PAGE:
At the same time, The Gov was always the one who brought the most energy to the team. This has been saturated, as instead of charging in with just his balls of steel for company, he charges in with a machine gun worthy of a contemporary American conspiracy thriller. Yes, I know it was a joke – a weak hit on The A-Team or Miami Vice, I don’t care which. I didn’t appreciate it. What have they done to my Gov? It used to be that he was serious when he needed to be serious, flippant when he didn’t. Now he’s flippant when he needs to be serious and serious when his crude jokes would be most welcome, if only to take away the bitter taste of Alex Drake, our new Sam Tyler.

And oh, what an annoying person you are, Alex Drake. When Ray said, in his charming way, that nobody who gets periods should be a detective, I was rather hoping you would prove him wrong. It doesn’t take a neurosurgeon to confuse Ray – a laser pointer would probably do it. Instead, Alex more or less backs up this assertion, ranting and raving at the least provocation, flying into rages and roaring about being out of her time, generally coming across as nutty as a fruitcake.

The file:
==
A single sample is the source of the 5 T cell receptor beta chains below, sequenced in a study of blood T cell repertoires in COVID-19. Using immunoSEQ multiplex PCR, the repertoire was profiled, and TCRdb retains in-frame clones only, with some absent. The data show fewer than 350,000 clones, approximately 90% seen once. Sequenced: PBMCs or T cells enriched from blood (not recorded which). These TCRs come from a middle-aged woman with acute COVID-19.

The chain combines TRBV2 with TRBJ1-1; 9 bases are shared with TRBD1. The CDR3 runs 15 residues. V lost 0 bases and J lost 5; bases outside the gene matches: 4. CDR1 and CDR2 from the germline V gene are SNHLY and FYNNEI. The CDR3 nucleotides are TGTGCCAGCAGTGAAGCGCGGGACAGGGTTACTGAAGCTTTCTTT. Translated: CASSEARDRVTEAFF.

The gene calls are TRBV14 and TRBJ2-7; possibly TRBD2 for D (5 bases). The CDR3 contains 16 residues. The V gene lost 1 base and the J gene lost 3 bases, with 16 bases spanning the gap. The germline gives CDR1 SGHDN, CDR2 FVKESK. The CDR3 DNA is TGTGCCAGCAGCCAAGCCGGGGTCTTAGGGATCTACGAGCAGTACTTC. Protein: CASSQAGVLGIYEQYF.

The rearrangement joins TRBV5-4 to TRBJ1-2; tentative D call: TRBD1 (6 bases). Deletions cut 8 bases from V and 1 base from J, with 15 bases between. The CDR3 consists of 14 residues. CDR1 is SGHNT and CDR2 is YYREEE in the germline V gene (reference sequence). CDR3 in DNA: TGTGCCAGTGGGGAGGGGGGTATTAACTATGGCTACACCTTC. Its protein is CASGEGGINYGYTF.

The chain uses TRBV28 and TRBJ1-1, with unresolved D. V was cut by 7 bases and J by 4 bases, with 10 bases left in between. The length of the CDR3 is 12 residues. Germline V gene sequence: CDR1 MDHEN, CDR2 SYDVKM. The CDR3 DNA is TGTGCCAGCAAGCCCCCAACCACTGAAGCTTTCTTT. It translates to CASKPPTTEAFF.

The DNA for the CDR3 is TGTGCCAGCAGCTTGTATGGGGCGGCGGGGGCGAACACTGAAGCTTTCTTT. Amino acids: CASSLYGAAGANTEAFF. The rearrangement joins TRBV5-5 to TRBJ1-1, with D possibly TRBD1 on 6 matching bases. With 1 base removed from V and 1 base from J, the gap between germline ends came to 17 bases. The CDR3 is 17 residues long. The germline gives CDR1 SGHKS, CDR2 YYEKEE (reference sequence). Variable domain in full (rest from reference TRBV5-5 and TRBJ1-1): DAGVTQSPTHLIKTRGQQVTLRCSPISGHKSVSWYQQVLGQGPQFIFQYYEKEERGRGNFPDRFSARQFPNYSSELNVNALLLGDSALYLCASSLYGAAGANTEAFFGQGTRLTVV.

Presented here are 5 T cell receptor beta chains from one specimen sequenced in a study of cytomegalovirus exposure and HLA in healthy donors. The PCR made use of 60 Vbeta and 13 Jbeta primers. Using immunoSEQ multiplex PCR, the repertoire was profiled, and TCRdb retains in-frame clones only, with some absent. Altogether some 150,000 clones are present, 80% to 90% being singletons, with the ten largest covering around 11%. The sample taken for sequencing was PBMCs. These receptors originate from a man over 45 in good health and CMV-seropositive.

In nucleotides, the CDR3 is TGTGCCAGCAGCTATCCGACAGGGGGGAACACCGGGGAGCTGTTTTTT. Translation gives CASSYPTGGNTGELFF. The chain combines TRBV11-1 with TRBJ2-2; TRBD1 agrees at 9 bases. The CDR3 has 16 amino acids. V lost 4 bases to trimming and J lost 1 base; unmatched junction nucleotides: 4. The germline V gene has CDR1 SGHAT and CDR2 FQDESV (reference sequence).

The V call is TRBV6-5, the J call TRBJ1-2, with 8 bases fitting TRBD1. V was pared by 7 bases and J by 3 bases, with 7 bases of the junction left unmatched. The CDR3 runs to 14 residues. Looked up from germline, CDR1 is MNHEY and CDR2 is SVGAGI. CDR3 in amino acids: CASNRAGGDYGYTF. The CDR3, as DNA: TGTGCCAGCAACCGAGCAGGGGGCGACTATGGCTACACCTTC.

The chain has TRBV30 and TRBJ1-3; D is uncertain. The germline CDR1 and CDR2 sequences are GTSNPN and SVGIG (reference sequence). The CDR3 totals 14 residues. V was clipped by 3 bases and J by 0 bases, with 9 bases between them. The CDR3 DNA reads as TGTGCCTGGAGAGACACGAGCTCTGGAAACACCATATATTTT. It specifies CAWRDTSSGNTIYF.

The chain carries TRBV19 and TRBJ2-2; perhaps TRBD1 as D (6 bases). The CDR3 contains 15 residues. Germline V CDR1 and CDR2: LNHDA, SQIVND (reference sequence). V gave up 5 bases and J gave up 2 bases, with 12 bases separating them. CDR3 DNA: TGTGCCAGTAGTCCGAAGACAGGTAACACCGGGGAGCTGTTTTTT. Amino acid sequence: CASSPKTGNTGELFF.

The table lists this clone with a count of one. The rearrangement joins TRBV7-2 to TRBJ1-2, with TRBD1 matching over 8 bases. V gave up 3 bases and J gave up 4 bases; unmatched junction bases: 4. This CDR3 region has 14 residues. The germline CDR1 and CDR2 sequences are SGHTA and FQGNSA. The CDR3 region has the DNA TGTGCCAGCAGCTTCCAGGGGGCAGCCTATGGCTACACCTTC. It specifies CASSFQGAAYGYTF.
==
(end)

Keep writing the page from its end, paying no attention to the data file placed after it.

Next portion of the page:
I always wondered how Sam got away with that behaviour without being instantly clapped into a straight jacket, but by comparison, Sam was calm and level-headed about his situation; when a case came up, he tried to crack it – not only because it might be parallel to what was happening in the real world and it might help him to wake up, but because he was an experienced Detective and enjoyed cracking cases. Alex Drake takes three steps, throws a hissy fit, takes another three steps, has another hissy fit and continues in this manner until she exhausts her rage and falls over. I’m not exaggerating – Alex fainted twice in one episode.